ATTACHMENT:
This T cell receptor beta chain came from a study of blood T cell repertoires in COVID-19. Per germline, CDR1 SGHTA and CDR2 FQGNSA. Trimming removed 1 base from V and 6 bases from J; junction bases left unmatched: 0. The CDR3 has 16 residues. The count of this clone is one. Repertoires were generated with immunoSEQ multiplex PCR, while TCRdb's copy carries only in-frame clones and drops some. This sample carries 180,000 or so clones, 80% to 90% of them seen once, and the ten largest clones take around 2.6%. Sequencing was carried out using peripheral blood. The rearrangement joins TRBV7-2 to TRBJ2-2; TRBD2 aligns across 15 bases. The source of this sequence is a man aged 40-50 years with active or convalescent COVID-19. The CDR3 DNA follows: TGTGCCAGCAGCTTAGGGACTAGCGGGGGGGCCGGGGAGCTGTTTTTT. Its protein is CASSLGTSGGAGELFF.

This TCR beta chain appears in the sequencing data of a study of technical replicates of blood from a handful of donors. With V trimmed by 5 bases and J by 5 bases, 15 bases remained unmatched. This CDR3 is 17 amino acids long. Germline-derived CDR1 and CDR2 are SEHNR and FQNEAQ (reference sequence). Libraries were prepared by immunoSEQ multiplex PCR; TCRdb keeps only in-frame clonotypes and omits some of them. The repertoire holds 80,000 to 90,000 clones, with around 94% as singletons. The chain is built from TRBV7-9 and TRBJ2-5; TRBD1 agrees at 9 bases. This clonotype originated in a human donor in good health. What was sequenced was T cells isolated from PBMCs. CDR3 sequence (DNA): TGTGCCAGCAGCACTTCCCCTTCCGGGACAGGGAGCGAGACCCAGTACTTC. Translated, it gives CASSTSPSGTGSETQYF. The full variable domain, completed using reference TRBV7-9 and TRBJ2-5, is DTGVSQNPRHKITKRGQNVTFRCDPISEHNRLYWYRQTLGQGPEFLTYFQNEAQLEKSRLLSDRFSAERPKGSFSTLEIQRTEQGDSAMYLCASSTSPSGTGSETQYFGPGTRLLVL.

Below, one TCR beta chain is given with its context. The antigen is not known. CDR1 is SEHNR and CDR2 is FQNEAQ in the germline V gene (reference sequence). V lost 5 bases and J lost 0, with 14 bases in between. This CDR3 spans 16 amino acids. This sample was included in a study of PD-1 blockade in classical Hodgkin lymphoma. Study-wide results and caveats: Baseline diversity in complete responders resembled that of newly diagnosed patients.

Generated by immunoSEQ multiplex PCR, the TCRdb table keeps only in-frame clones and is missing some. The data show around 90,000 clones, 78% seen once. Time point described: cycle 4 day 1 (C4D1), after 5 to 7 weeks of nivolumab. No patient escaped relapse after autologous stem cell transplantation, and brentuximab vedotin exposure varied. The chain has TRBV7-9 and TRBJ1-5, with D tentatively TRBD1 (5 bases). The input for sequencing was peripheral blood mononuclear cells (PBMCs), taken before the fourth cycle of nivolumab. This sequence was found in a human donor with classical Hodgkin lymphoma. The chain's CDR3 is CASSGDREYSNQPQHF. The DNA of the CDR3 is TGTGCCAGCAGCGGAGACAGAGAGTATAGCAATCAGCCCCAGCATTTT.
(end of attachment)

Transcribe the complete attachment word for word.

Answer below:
This T cell receptor beta chain came from a study of blood T cell repertoires in COVID-19. Per germline, CDR1 SGHTA and CDR2 FQGNSA. Trimming removed 1 base from V and 6 bases from J; junction bases left unmatched: 0. The CDR3 has 16 residues. The count of this clone is one. Repertoires were generated with immunoSEQ multiplex PCR, while TCRdb's copy carries only in-frame clones and drops some. This sample carries 180,000 or so clones, 80% to 90% of them seen once, and the ten largest clones take around 2.6%. Sequencing was carried out using peripheral blood. The rearrangement joins TRBV7-2 to TRBJ2-2; TRBD2 aligns across 15 bases. The source of this sequence is a man aged 40-50 years with active or convalescent COVID-19. The CDR3 DNA follows: TGTGCCAGCAGCTTAGGGACTAGCGGGGGGGCCGGGGAGCTGTTTTTT. Its protein is CASSLGTSGGAGELFF.

This TCR beta chain appears in the sequencing data of a study of technical replicates of blood from a handful of donors. With V trimmed by 5 bases and J by 5 bases, 15 bases remained unmatched. This CDR3 is 17 amino acids long. Germline-derived CDR1 and CDR2 are SEHNR and FQNEAQ (reference sequence). Libraries were prepared by immunoSEQ multiplex PCR; TCRdb keeps only in-frame clonotypes and omits some of them. The repertoire holds 80,000 to 90,000 clones, with around 94% as singletons. The chain is built from TRBV7-9 and TRBJ2-5; TRBD1 agrees at 9 bases. This clonotype originated in a human donor in good health. What was sequenced was T cells isolated from PBMCs. CDR3 sequence (DNA): TGTGCCAGCAGCACTTCCCCTTCCGGGACAGGGAGCGAGACCCAGTACTTC. Translated, it gives CASSTSPSGTGSETQYF. The full variable domain, completed using reference TRBV7-9 and TRBJ2-5, is DTGVSQNPRHKITKRGQNVTFRCDPISEHNRLYWYRQTLGQGPEFLTYFQNEAQLEKSRLLSDRFSAERPKGSFSTLEIQRTEQGDSAMYLCASSTSPSGTGSETQYFGPGTRLLVL.

Below, one TCR beta chain is given with its context. The antigen is not known. CDR1 is SEHNR and CDR2 is FQNEAQ in the germline V gene (reference sequence). V lost 5 bases and J lost 0, with 14 bases in between. This CDR3 spans 16 amino acids. This sample was included in a study of PD-1 blockade in classical Hodgkin lymphoma. Study-wide results and caveats: Baseline diversity in complete responders resembled that of newly diagnosed patients.

Generated by immunoSEQ multiplex PCR, the TCRdb table keeps only in-frame clones and is missing some. The data show around 90,000 clones, 78% seen once. Time point described: cycle 4 day 1 (C4D1), after 5 to 7 weeks of nivolumab. No patient escaped relapse after autologous stem cell transplantation, and brentuximab vedotin exposure varied. The chain has TRBV7-9 and TRBJ1-5, with D tentatively TRBD1 (5 bases). The input for sequencing was peripheral blood mononuclear cells (PBMCs), taken before the fourth cycle of nivolumab. This sequence was found in a human donor with classical Hodgkin lymphoma. The chain's CDR3 is CASSGDREYSNQPQHF. The DNA of the CDR3 is TGTGCCAGCAGCGGAGACAGAGAGTATAGCAATCAGCCCCAGCATTTT.